You can, of course, make your own kimchi. It is really relatively easy, like making a very spicy, intense sour kraut but for this recipe that step should have happened months ago. Even though kimchi can be eaten at virtually any stage in the fermentation process from fresh to extremely pungent and sour, this recipe requires the intensity of a mature kimchi.

We’ll wrap up with just a couple of notes on our recipe for this deeply soulful but relatively quick braise. Although many recipes call for plain water or at the other extreme of umami, anchovy stock, we suggest a short cut to flavor and a velvety textured broth. The first step is to save the starchy water from the second rinse of your white rice (yes, you should rinse your rice and yes bowls of aromatic steamed rice are a must with kimchi stew, we will leave any banchan to you). Combined with chicken base and fish sauce the starchy water will create a silky and deeply savory broth.

Second, attend well to seasoning. The flavors here are intense and salty elements abound so taste frequently and add carefully, particularly when it comes to the kimchi brine. At the same time, well-aged kimchi can become incredibly sour, so we have added a little sugar, but you may find it unnecessary or insufficient depending on the maturity of the kimchi you use so, again, let taste be your guide.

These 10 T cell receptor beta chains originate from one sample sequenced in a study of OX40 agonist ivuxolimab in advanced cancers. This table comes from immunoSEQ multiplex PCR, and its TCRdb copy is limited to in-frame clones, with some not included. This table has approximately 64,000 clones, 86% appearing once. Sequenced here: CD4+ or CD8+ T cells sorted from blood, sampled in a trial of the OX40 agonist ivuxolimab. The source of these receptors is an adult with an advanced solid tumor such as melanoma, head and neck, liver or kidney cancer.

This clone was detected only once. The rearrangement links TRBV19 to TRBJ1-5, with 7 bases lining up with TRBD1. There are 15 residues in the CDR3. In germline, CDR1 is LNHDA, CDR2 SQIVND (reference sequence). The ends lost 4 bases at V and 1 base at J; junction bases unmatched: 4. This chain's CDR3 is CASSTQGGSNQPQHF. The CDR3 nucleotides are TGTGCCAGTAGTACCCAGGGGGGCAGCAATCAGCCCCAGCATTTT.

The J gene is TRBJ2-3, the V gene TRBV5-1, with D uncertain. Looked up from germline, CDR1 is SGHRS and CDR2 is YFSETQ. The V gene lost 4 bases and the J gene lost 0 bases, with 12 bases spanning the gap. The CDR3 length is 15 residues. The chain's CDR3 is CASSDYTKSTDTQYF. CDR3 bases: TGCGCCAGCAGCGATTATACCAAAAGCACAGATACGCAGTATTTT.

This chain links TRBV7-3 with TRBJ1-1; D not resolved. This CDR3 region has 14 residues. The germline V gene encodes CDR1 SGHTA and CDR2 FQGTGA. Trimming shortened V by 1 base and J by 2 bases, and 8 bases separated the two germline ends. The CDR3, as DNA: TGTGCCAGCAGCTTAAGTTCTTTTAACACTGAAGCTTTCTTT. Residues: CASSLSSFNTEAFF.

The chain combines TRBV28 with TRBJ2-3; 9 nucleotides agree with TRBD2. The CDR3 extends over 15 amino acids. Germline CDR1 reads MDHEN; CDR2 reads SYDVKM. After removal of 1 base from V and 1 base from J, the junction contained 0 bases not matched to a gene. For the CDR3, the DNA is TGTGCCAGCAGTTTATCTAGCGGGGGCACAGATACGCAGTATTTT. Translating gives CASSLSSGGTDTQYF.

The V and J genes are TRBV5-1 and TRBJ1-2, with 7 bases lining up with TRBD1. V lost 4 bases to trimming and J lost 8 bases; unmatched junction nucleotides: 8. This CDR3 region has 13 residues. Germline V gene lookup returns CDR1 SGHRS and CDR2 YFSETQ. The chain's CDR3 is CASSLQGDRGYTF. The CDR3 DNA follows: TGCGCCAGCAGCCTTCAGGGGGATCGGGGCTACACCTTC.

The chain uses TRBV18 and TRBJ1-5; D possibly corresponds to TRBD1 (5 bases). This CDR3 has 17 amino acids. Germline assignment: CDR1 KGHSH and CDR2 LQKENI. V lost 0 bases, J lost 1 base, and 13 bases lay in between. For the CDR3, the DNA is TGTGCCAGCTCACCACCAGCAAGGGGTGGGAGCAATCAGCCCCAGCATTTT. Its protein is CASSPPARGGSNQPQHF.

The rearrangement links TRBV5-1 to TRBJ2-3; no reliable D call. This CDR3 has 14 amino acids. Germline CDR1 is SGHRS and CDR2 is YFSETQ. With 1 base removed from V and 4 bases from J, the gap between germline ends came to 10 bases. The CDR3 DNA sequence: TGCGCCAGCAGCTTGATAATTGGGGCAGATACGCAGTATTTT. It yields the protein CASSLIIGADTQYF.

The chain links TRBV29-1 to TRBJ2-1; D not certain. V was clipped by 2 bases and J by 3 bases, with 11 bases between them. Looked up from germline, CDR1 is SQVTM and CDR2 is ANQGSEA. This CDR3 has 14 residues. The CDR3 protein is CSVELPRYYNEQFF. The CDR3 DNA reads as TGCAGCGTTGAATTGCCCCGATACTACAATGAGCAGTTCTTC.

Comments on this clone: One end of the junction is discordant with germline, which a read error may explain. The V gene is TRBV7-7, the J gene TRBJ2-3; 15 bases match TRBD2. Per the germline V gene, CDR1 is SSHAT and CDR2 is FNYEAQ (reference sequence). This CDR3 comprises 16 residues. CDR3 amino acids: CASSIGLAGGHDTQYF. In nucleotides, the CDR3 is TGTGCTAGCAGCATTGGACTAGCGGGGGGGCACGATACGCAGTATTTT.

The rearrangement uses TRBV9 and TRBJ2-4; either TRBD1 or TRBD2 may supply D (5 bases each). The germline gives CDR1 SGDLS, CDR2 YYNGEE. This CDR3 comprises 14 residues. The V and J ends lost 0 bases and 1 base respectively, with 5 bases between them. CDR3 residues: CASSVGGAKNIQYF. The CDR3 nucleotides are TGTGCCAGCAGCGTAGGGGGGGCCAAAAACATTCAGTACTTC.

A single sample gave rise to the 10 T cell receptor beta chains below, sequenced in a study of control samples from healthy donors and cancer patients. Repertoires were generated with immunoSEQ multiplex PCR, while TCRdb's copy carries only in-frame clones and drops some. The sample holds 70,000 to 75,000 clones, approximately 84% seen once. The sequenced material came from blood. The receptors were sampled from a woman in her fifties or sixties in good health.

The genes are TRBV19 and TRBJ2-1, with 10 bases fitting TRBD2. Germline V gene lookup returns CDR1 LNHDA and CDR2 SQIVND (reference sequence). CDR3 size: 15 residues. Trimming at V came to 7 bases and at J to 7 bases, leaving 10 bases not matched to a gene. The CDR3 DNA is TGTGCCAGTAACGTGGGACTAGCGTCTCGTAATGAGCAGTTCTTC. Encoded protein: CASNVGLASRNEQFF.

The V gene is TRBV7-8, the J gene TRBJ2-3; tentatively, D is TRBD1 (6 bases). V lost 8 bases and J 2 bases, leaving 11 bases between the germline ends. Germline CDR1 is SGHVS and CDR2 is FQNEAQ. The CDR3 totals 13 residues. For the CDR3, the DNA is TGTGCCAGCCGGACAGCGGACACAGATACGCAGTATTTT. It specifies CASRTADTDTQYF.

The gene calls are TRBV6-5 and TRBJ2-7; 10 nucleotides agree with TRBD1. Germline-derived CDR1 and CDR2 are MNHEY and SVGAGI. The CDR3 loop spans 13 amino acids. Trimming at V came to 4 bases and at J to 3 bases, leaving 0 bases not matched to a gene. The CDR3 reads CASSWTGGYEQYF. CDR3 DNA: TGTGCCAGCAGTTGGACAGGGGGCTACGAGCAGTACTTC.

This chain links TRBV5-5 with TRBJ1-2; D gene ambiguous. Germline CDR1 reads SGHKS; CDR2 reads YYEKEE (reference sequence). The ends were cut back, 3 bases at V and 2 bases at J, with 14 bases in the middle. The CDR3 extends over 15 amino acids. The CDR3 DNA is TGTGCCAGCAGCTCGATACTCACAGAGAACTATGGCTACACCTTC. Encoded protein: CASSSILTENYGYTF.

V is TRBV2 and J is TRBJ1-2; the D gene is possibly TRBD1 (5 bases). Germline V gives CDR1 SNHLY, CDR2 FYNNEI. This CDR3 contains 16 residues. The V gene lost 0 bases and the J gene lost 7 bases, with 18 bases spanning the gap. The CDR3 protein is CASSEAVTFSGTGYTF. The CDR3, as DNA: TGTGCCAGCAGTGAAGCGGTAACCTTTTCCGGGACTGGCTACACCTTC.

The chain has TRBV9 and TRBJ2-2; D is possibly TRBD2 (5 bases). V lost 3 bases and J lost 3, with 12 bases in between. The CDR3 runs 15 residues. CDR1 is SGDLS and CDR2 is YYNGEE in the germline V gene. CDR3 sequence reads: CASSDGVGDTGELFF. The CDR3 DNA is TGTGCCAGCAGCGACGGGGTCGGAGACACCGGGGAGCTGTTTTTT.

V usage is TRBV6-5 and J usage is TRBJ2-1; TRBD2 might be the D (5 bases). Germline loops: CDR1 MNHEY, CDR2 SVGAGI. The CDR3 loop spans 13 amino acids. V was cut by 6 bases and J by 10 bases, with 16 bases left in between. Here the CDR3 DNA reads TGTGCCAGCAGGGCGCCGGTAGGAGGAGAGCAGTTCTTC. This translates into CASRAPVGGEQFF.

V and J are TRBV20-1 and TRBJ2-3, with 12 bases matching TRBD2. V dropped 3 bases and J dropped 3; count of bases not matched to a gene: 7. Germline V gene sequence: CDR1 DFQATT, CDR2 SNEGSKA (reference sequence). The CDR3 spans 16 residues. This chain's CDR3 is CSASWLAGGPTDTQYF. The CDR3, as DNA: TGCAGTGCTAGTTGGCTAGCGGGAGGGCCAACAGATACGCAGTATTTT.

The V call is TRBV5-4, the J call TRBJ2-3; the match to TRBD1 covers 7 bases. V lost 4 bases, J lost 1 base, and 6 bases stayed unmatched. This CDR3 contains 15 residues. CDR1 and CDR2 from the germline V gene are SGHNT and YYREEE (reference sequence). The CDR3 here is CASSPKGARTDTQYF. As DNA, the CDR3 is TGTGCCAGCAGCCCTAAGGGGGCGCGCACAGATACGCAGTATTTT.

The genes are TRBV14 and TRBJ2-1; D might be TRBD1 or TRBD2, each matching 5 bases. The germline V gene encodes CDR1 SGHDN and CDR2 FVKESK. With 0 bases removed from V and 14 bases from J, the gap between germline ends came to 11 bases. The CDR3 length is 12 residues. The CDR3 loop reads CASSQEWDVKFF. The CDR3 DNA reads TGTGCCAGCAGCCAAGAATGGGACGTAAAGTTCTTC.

Beyond that, it’s easy. Just pair with Gigondas, Soju or a crisp Pils. Fruity New Zealand Sauvignon Blanc is also nice. Sorry Barbara.

Korean Kimchi Stew (Kimchi JJigae)


  • 2 tsp. toasted sesame oil, divided
  • ½ pound pork belly, cut into bite size pieces
  • 1 pound (well-aged) kimchi, cut into bite size pieces
  • 1 medium onion, sliced
  • ½ cup sliced shiitake mushrooms
  • 2 cloves garlic, minced
  • 2 tbsp. gochujang (Korean chili paste)
  • 2 tbsp. fish sauce
  • 1 tsp. sugar
  • 3 cups rice water (starchy water from rinsing rice) or plain water
  • 1 tbsp. chicken base
  • ¼ cup kimchi brine, to taste
  • 8 oz. firm tofu, sliced into bite size pieces
  • 3 green onions, sliced on a bias


  1. Add one tsp. sesame oil to a clay pot or Dutch oven over medium heat. Add pork belly and cook, stirring for a few minutes until fat just begins to render.
  2. Add kimchi and cook, stirring until cabbage begins to soften, about 5 minutes.
  3. Add onion, mushrooms, garlic, gochujang, fish sauce and sugar. Stir well.
  4. Combine water and chicken base, add to pot, and stir well. Increase heat to high, bring to a boil then immediately reduce heat to a simmer
  5. Taste for seasoning, particularly salt, then judiciously add up to ¼ cup kimchi brine.
  6. Cover and simmer for about 10 minutes.
  7. Add remaining sesame oil then place tofu on top of stew.
  8. Cover and simmer 10 to 12 minutes.
  9. Remove from the heat, garnish with green onion, and serve piping hot directly from the pot.